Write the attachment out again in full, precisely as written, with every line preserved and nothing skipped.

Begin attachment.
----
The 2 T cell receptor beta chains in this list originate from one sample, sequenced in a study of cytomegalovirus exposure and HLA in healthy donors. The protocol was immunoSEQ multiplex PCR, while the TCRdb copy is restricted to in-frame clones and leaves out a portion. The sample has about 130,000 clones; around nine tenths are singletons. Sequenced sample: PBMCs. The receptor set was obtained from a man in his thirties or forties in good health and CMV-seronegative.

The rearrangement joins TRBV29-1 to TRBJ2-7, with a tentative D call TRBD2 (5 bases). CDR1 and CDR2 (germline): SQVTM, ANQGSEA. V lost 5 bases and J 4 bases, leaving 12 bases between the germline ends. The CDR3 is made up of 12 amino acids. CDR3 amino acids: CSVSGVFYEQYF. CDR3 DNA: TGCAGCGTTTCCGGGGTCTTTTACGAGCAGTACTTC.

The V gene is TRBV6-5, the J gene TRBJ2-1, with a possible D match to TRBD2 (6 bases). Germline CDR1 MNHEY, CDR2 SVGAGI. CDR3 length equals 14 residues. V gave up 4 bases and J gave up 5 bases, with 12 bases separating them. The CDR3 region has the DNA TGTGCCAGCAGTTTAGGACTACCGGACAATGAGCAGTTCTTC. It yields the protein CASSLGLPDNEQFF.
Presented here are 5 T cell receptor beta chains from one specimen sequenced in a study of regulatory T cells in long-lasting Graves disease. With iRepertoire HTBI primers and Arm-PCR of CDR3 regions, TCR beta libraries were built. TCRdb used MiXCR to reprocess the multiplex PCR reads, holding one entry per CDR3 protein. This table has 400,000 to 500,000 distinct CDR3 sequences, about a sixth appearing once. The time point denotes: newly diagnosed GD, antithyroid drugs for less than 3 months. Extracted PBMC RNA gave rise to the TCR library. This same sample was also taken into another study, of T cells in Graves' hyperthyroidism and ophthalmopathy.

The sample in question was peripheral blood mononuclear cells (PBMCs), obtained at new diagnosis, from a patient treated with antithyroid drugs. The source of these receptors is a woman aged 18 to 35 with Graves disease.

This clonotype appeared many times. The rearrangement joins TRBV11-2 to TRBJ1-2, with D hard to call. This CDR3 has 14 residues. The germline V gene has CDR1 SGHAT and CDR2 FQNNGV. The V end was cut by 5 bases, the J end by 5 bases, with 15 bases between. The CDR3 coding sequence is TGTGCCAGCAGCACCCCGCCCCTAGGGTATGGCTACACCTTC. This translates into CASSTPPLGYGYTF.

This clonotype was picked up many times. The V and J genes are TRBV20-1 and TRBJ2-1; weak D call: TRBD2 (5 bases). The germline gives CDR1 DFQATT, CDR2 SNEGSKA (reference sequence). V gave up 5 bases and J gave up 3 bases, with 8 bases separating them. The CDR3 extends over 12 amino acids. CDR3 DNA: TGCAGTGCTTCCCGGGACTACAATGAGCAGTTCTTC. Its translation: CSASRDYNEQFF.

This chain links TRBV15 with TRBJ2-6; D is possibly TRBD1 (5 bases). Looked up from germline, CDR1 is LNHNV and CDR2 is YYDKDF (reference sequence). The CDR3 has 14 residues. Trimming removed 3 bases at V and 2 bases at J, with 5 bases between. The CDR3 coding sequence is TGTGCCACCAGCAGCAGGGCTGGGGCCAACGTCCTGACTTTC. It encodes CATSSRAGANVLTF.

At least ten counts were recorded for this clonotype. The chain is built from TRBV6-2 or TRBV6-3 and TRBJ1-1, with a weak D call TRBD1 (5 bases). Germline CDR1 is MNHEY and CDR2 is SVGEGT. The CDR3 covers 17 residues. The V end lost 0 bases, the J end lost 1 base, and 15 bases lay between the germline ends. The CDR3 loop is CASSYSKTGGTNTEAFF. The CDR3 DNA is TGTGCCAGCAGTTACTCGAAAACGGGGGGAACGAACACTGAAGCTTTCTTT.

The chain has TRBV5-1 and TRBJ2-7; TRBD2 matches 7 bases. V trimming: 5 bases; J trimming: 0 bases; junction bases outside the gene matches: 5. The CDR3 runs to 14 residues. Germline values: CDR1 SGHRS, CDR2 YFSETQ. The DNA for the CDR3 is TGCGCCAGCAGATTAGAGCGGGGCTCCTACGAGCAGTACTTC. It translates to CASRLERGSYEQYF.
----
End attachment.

The 2 T cell receptor beta chains in this list originate from one sample, sequenced in a study of cytomegalovirus exposure and HLA in healthy donors. The protocol was immunoSEQ multiplex PCR, while the TCRdb copy is restricted to in-frame clones and leaves out a portion. The sample has about 130,000 clones; around nine tenths are singletons. Sequenced sample: PBMCs. The receptor set was obtained from a man in his thirties or forties in good health and CMV-seronegative.

The rearrangement joins TRBV29-1 to TRBJ2-7, with a tentative D call TRBD2 (5 bases). CDR1 and CDR2 (germline): SQVTM, ANQGSEA. V lost 5 bases and J 4 bases, leaving 12 bases between the germline ends. The CDR3 is made up of 12 amino acids. CDR3 amino acids: CSVSGVFYEQYF. CDR3 DNA: TGCAGCGTTTCCGGGGTCTTTTACGAGCAGTACTTC.

The V gene is TRBV6-5, the J gene TRBJ2-1, with a possible D match to TRBD2 (6 bases). Germline CDR1 MNHEY, CDR2 SVGAGI. CDR3 length equals 14 residues. V gave up 4 bases and J gave up 5 bases, with 12 bases separating them. The CDR3 region has the DNA TGTGCCAGCAGTTTAGGACTACCGGACAATGAGCAGTTCTTC. It yields the protein CASSLGLPDNEQFF.
Presented here are 5 T cell receptor beta chains from one specimen sequenced in a study of regulatory T cells in long-lasting Graves disease. With iRepertoire HTBI primers and Arm-PCR of CDR3 regions, TCR beta libraries were built. TCRdb used MiXCR to reprocess the multiplex PCR reads, holding one entry per CDR3 protein. This table has 400,000 to 500,000 distinct CDR3 sequences, about a sixth appearing once. The time point denotes: newly diagnosed GD, antithyroid drugs for less than 3 months. Extracted PBMC RNA gave rise to the TCR library. This same sample was also taken into another study, of T cells in Graves' hyperthyroidism and ophthalmopathy.

The sample in question was peripheral blood mononuclear cells (PBMCs), obtained at new diagnosis, from a patient treated with antithyroid drugs. The source of these receptors is a woman aged 18 to 35 with Graves disease.

This clonotype appeared many times. The rearrangement joins TRBV11-2 to TRBJ1-2, with D hard to call. This CDR3 has 14 residues. The germline V gene has CDR1 SGHAT and CDR2 FQNNGV. The V end was cut by 5 bases, the J end by 5 bases, with 15 bases between. The CDR3 coding sequence is TGTGCCAGCAGCACCCCGCCCCTAGGGTATGGCTACACCTTC. This translates into CASSTPPLGYGYTF.

This clonotype was picked up many times. The V and J genes are TRBV20-1 and TRBJ2-1; weak D call: TRBD2 (5 bases). The germline gives CDR1 DFQATT, CDR2 SNEGSKA (reference sequence). V gave up 5 bases and J gave up 3 bases, with 8 bases separating them. The CDR3 extends over 12 amino acids. CDR3 DNA: TGCAGTGCTTCCCGGGACTACAATGAGCAGTTCTTC. Its translation: CSASRDYNEQFF.

This chain links TRBV15 with TRBJ2-6; D is possibly TRBD1 (5 bases). Looked up from germline, CDR1 is LNHNV and CDR2 is YYDKDF (reference sequence). The CDR3 has 14 residues. Trimming removed 3 bases at V and 2 bases at J, with 5 bases between. The CDR3 coding sequence is TGTGCCACCAGCAGCAGGGCTGGGGCCAACGTCCTGACTTTC. It encodes CATSSRAGANVLTF.

At least ten counts were recorded for this clonotype. The chain is built from TRBV6-2 or TRBV6-3 and TRBJ1-1, with a weak D call TRBD1 (5 bases). Germline CDR1 is MNHEY and CDR2 is SVGEGT. The CDR3 covers 17 residues. The V end lost 0 bases, the J end lost 1 base, and 15 bases lay between the germline ends. The CDR3 loop is CASSYSKTGGTNTEAFF. The CDR3 DNA is TGTGCCAGCAGTTACTCGAAAACGGGGGGAACGAACACTGAAGCTTTCTTT.

The chain has TRBV5-1 and TRBJ2-7; TRBD2 matches 7 bases. V trimming: 5 bases; J trimming: 0 bases; junction bases outside the gene matches: 5. The CDR3 runs to 14 residues. Germline values: CDR1 SGHRS, CDR2 YFSETQ. The DNA for the CDR3 is TGCGCCAGCAGATTAGAGCGGGGCTCCTACGAGCAGTACTTC. It translates to CASRLERGSYEQYF.